We tend to think that our reality is the only reality, when there may be many differing realities that are equally valid. We just need to get out of the conceit of self.

A common example of differing reality tunnels can often be found in newspapers. When I lived in the Washington, D.C., area in the mid ‘80s, I would read articles in both the Washington Post (a rather liberal paper) and the Washington Times (a rather conservative paper) that reported the same political event. I often wondered if the reporters were at the same place at the same time. The reports were that different. The papers, like people, viewed the stories from their own reality tunnel.

So, what does this have to do with laryngectomee rehabilitation?

Many laryngectomees believe that what is true for them must be true for all laryngectomees. While not confined to them, this is often true of newbies. The laryngectomy experience is so new, and often, so overwhelming, that they do not realize that we all have many differences. They believe that problems that they encounter must also be shared by others. After all, they are experiencing the problem. This, however, is not necessarily the case. I may experience a leaking around my prosthesis due to the placement of the prosthesis or the elasticity (or lack of elasticity) of the tissue surrounding the prosthesis that you may never experience, due to different placement, different tissue health, the way I swallow or position my head when swallowing.

When reading other people’s problems, we need to be careful to not be convinced that, because that person has that problem, you will have it too. I have seen too many newbies state a fear of getting a prosthesis because someone else has had problems with theirs. We have an email list where people write when they have problems. You don't have many who write in daily that they are having another wonderful voice day with no problems and no leaks, because the list is where you write if you have problems.

This problem also spills over into the health care professional, especially one who does not deal with a large number of laryngectomees. The professional may believe that the small sample that he or she has encountered are, necessarily, representative of all. Again, the truth is probably 180 degrees from this belief. Different doctors will perform the operation in their own, unique, way. There will be many similarities and constants, but there will also be differences due to the individual(s) performing the operation.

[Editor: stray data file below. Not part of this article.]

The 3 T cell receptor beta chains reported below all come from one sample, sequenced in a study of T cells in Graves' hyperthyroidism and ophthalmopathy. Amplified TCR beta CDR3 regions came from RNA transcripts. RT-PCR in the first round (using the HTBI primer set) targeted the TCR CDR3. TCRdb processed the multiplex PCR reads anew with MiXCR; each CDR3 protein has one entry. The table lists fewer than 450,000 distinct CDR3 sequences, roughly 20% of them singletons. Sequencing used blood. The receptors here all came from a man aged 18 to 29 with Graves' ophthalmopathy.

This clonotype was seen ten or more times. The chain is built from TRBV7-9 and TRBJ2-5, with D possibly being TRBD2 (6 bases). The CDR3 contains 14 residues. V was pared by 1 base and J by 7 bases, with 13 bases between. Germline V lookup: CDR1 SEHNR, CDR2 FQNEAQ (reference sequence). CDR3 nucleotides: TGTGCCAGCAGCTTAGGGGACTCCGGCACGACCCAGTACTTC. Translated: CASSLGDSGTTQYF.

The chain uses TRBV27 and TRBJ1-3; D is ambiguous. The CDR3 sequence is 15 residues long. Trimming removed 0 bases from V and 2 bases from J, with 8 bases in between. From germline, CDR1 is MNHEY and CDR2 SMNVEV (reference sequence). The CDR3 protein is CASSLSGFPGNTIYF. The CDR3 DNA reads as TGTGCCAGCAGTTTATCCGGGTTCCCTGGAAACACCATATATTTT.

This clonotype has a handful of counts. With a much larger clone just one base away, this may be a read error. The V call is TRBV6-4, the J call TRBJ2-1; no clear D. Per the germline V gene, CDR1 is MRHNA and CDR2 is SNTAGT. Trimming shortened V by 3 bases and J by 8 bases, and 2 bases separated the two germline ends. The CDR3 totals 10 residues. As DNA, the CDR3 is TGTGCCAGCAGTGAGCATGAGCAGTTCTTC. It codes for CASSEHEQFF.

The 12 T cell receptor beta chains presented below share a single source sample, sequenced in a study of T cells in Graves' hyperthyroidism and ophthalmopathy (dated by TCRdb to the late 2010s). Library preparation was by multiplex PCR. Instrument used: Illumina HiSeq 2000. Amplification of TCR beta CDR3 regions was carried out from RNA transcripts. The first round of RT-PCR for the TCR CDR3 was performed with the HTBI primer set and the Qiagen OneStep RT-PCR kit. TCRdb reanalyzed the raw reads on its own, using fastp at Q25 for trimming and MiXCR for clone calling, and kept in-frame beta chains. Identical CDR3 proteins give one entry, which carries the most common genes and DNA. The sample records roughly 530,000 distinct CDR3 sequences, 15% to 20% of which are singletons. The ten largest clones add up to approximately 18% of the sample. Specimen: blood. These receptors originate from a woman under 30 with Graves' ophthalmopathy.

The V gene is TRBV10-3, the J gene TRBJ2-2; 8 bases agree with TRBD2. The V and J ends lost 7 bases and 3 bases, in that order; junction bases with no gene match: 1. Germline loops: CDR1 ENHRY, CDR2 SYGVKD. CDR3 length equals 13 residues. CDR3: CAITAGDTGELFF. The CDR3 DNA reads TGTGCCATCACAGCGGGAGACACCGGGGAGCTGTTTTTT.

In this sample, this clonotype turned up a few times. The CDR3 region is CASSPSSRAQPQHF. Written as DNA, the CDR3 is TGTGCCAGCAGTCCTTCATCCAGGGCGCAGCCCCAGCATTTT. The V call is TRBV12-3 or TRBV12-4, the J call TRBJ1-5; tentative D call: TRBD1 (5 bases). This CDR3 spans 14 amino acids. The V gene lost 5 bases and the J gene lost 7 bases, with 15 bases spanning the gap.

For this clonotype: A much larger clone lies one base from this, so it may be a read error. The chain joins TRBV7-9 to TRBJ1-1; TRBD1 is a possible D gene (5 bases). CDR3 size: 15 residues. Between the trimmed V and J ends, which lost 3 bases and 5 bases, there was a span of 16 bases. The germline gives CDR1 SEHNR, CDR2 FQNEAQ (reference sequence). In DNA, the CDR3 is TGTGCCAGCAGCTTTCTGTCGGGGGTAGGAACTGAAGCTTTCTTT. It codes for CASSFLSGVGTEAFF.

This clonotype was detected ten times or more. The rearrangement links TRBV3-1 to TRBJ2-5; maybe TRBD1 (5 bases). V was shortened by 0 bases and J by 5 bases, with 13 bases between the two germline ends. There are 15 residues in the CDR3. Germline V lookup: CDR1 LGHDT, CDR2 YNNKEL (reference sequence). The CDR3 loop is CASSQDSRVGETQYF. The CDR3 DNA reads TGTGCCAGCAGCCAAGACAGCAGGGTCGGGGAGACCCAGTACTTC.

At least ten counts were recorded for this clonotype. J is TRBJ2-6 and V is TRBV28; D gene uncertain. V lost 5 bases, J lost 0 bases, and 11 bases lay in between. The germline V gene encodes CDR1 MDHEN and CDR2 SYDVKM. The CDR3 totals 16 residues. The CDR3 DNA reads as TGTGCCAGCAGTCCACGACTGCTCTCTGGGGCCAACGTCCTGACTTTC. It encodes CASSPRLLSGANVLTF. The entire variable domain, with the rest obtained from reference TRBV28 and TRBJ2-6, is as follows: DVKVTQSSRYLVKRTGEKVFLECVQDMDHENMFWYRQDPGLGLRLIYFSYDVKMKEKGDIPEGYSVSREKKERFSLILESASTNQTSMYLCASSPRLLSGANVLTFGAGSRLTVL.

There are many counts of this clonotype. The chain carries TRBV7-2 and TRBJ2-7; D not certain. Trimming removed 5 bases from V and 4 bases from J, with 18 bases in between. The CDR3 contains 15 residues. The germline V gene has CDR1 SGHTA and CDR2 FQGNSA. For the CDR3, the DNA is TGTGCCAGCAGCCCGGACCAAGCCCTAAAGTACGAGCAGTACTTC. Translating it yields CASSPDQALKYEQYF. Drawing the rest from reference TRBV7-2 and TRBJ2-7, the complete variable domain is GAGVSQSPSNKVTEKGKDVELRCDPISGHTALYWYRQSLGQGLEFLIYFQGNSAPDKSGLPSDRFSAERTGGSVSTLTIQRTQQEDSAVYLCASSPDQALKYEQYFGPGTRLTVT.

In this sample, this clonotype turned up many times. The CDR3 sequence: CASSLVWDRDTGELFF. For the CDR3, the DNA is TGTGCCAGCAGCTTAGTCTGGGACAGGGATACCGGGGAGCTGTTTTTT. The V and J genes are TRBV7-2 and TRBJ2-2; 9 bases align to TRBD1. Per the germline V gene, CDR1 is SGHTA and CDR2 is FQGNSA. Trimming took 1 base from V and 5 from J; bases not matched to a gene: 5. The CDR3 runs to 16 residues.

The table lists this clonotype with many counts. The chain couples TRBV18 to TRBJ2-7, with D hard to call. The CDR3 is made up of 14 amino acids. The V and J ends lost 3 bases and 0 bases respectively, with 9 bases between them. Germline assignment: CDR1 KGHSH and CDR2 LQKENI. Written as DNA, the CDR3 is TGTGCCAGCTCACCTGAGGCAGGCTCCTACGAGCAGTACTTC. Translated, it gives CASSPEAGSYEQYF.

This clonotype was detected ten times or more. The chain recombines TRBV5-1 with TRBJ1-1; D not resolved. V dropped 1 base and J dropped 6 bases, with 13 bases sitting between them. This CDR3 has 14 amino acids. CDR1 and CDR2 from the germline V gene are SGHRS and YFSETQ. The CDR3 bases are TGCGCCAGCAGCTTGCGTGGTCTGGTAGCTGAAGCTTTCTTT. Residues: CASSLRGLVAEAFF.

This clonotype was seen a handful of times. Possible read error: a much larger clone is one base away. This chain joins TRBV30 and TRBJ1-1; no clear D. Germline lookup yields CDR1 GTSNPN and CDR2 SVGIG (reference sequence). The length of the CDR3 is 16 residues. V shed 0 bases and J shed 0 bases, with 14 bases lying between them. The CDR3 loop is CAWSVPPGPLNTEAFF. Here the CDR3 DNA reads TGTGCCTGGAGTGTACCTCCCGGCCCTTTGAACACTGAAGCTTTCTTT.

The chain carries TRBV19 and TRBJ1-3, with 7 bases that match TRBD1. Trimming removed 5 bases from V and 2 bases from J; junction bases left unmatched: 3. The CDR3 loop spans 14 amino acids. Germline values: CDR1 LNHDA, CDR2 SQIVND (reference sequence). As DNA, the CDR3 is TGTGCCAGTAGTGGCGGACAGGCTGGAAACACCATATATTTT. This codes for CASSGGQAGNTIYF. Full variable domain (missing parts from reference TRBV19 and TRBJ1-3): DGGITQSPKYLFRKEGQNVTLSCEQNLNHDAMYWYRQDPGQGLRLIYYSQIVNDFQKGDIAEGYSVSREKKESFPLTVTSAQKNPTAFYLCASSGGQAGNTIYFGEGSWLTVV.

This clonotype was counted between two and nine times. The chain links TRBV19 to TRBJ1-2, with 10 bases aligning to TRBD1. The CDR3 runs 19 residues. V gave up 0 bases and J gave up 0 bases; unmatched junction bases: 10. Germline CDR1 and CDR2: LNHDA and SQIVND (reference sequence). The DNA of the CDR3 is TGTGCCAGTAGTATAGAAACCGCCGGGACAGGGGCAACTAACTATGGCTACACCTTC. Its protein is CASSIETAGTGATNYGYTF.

A similar skewing may be true of professionals who see a fairly large number of patients, but who are not laryngectomees themselves. While they have their patients’ experiences to draw on, they are not living the life. They, also, are seeing small segments of their patients’ lives and hearing about some more, but not necessarily a significant amount more.

So, we need to keep in mind that “we are all different” is more than a mantra to recite by rote. It is a lesson that needs to be taken to heart so that we can expand our vision of the world beyond our individual tunnel.

Terry Duga



Welcome To Our New Members:


I would like to extend a "Warm Welcome" to our most recently accepted laryngectomees, caregivers, vendors, and professionals who have joined our WebWhispers community within this past month. There is a great wealth of knowledge and information to be accessed and obtained from our website, email lists, and newsletters. If ever there should be questions, concerns or suggestions, please feel free to submit them to us from the "Contacts" page of our website.


Thanks and best wishes to all,


Michael Csapo

VP Internet Activities

WebWhispers, Inc.


We welcome the 26 new members who joined us during December 2009:


Linda M. Barron - (Caregiver)
Granite City, IL
Brian Busby
Manawa, WI
Frank W. Carpenter
Matthews, NC
Tammy Deacy - (SLP)
Appleton, WI
Pamela S. Dunham
Florence, OR
Paul H. Frehner
San Carlos, CA
Gina Girt (SLP)
Meadville, PA
Charles Hadden
Marysville, CA
Janey Hill
Ashland, AL
Margaret Wilbanks-Jones-(Caregiver)
Dadeville, MO
Anna Kennedy
Mt. Sterling, OH
Keith Kenney
Decatur, IL
Paul Lampadius
Yorkville, IL
Jennifer Lundine - (SLP)
Columbus, OH
Dennis L. Martin
Graham, WA
Dianne Mortimer - (Caregiver)
Yukon, OK
Marty Mortimer
Yukon, OK
R.J. Myhal
Ontario, CAN
Nick Pergamalis
Key Largo, FL
Kristin Quilici - (Caregiver)
Yorkville, IL
Derrick Rice - (Caregiver)
Greenbrier, TN
Richard Rice
Greenbrier, TN
James E. Singleton
Canyon Lake, TX
Chester Sullivan
Pelham, NH
Kim Weisensee - (Caregiver)
Pelham, NH
Carlton Williams
Newtown Square, PA